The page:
Hours of Operation (varies by season):
December – February

Monday – Friday: By Appt Only
Saturday & Sunday: CLOSED

March – May
Monday – Friday: 9:00am – 5:00pm
Saturday & Sunday: CLOSED

June – August
Monday – Friday: 8:00am – 7:00pm
Saturday: 8:00am – 5:00pm
Sunday: CLOSED

September – November
Monday – Friday: 9:00am – 5:00pm
Saturday & Sunday: CLOSED

For more information:

NAVAJO NATION MUSEUM & VISITOR’S CENTER

NAVAJO NATION MUSEUM & VISITOR'S CENTERThe modern Navajo Nation Museum is located in Window Rock and is dedicated to preserving and interpreting the rich and unique culture of the Navajo Nation. Native displays, a book and gift shop, snack bar, auditorium, outdoor amphitheater, information kiosk, library and on-site authentic Navajo Hogan complete the center.

Hours of Operation:
Tuesday – Friday: 8am– 8pm 
Monday & Saturday: 8am – 5pm

For more information contact:

Navajo Nation Museum
Highway 264 and Loop Road
P.O. Box 1840
Window Rock, Arizona 86515
 

NAVAJO VILLAGE HERITAGE CENTER

NAVAJO VILLAGE HERITAGE CENTERA visit to the Navajo Village Heritage Center is a unique opportunity to engage in Navajo culture. Visitors will enjoy authentic Navajo food and plains Indian dance performances, experience traditional story-telling, and learn about Navajo history and traditions. 
For more information contact:
 
1253 Coppermine Road
Page, Arizona
 

ST. MICHAELS HISTORICAL MUSEUM

ST. MICHAELS HISTORICAL MUSEUM​Though only a subdivided stone building, the St. Michaels Historical Museum offers some of the best insight into the Navajo culture of the early 20th century. Established in 1898, the St. Michaels Mission of Francison Friars fashioned an influence on the Navajo people with their religious and school teachings.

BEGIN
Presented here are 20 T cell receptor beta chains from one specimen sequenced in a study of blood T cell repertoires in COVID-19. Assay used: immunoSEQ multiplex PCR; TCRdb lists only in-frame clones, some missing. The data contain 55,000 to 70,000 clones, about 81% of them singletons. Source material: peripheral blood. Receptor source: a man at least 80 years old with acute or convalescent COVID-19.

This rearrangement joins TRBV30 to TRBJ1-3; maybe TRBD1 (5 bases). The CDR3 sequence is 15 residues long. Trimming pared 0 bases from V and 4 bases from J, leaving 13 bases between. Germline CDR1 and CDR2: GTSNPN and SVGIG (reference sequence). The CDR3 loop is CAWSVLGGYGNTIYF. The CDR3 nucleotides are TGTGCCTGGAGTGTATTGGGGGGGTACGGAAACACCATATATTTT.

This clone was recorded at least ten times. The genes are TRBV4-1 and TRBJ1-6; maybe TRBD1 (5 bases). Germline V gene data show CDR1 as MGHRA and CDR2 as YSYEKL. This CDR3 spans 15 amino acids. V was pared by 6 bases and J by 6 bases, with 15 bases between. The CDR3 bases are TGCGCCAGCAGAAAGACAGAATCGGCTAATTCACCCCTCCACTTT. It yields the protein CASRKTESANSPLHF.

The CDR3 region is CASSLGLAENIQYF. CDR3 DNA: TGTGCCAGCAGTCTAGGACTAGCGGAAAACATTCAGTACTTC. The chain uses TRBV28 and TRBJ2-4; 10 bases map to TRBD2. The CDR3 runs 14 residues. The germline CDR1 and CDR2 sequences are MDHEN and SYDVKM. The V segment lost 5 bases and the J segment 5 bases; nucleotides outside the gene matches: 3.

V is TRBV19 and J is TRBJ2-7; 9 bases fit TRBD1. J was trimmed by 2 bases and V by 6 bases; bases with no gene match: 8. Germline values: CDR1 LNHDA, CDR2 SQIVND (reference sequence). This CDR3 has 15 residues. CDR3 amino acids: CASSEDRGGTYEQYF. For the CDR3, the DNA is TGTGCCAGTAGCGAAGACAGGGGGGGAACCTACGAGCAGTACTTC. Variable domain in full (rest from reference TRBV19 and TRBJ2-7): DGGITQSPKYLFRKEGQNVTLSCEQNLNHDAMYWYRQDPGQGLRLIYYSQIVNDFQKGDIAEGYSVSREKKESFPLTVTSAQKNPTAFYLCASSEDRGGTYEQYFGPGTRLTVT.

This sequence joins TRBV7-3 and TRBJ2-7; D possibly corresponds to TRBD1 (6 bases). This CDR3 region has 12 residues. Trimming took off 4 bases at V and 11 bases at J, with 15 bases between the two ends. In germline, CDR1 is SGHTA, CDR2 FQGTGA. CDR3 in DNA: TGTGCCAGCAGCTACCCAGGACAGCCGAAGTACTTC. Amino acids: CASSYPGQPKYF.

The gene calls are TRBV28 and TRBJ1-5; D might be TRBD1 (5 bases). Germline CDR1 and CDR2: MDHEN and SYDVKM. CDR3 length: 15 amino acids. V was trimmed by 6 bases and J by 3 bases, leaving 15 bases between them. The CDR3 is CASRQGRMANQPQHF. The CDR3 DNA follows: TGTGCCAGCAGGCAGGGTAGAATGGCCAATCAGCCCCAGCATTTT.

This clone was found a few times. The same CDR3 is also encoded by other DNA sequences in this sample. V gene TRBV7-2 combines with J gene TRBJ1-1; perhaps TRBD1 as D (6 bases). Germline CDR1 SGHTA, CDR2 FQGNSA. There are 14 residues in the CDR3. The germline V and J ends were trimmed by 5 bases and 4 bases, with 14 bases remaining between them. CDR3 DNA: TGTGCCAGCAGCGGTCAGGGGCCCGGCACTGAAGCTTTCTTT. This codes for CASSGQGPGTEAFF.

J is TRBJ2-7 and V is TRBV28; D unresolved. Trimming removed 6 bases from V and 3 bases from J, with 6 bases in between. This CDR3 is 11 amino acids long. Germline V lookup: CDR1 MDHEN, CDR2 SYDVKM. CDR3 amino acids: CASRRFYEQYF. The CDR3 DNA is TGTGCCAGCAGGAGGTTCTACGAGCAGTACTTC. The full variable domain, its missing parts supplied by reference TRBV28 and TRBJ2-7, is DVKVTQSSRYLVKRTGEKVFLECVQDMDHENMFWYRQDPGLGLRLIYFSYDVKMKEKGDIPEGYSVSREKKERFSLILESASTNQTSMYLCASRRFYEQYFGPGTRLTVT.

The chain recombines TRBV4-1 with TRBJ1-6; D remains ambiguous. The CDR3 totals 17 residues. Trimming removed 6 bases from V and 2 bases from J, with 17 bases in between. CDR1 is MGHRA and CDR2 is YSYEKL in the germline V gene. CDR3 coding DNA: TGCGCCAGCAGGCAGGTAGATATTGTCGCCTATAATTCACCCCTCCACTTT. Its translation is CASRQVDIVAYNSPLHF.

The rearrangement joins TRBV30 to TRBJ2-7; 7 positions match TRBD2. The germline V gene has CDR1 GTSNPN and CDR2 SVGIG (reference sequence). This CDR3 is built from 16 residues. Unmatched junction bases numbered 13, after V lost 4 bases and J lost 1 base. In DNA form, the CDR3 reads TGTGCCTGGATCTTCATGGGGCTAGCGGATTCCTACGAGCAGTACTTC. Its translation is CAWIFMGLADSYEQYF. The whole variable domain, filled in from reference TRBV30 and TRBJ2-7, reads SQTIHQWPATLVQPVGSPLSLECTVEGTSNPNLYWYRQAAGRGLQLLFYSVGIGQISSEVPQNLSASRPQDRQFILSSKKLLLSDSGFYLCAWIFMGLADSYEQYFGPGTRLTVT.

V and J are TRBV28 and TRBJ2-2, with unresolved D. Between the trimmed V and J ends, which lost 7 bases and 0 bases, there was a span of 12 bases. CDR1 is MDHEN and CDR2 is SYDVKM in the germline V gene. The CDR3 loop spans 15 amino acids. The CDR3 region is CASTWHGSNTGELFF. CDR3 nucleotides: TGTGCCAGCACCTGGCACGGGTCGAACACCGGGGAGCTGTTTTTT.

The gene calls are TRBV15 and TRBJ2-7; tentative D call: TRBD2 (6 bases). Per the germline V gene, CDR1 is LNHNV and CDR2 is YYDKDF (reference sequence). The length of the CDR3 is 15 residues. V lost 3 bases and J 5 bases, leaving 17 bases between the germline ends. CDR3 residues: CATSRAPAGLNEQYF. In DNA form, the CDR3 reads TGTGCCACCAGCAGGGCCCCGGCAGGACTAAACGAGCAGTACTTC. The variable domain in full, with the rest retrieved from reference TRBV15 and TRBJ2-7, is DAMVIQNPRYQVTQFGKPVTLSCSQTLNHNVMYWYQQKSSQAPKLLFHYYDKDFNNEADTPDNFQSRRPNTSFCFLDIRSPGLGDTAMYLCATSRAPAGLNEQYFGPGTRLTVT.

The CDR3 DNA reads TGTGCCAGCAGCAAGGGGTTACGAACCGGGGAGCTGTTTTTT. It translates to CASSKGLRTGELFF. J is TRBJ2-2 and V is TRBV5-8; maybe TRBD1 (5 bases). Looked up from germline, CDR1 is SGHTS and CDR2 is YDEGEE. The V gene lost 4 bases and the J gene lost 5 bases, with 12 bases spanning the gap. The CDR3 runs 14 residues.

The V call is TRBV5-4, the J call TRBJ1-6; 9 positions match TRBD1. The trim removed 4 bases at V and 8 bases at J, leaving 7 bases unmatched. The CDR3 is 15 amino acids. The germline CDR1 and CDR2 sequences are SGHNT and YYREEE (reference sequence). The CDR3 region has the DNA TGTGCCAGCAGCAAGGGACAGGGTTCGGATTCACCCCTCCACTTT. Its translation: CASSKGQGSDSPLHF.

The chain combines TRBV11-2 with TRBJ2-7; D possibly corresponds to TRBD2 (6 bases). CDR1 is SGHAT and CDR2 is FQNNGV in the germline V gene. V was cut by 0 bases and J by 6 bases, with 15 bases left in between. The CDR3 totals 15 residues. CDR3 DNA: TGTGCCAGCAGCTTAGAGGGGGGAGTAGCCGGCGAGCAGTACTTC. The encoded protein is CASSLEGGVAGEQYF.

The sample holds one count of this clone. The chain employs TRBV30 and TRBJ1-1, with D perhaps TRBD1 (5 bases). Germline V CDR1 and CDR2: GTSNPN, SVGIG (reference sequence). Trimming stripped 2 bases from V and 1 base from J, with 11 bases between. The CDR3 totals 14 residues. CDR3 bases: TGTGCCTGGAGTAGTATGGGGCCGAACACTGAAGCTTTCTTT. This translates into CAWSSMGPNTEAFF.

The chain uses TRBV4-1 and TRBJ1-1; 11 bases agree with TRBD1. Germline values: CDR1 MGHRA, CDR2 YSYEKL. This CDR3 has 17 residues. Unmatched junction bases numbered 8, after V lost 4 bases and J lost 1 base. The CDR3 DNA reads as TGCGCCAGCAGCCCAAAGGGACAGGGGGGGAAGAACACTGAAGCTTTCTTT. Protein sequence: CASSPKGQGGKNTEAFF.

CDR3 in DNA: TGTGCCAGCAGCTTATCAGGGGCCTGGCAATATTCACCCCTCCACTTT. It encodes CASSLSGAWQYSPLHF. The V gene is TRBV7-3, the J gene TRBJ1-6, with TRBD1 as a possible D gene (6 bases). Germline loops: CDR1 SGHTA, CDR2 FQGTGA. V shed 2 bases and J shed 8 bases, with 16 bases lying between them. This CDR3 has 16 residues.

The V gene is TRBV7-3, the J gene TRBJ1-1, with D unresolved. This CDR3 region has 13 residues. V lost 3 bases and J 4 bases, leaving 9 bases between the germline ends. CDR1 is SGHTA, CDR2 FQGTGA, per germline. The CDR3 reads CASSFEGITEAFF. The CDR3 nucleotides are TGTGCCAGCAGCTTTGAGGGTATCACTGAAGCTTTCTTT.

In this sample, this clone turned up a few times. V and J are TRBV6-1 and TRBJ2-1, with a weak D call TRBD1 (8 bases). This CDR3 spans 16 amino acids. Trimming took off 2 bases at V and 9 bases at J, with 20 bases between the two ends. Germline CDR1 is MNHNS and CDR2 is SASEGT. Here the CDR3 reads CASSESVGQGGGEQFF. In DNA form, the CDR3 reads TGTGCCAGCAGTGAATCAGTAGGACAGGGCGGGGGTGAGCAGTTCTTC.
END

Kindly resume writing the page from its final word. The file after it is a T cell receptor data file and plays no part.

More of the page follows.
The Mission Museum is open Mon–Fri: 9am–5pm from Memorial Day through Labor Day.

For more information contact:

St. Michaels, Arizona 86511
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Upcoming Events:

Apr
10
Sat
Crossing Between Worlds: Two Navajo Weddings – One Navajo Bride and Groom with Charles Winters @ ONLINE
Apr 10 @ 12:00 pm – 1:00 pm
Crossing Between Worlds: Two Navajo Weddings – One Navajo Bride and Groom with Charles Winters
Saturday, April 10, 2021, 11:00 am – Arizona Time
Join Amerind for the free online lecture, Crossing Between Worlds: Two Navajo Weddings – One Navajo Bride and Groom with photographer Charles Winters. Winters will share the photographs he captured and discuss relationships he formed during a six-year project he undertook in the Canyon de Chelly community on the Navajo Nation.
Charles D. Winters, a photographer and cinematographer, photographed and taught photography at State University of New York in Oneonta, NY. His work has been exhibited widely most recently at the Amerind Museum and 3 books of his documentary photography have been published: “Too Wet to Plow: The Family Farm in Transition,” “The Catskills: Land in the Sky” and “Crossing Between Worlds: The Navajos of Canyon de Chelly.” Now retired, he lives in Bisbee, AZ.
This online program is free, but space is limited. To register visit: https://bit.ly/AmerindOnline041021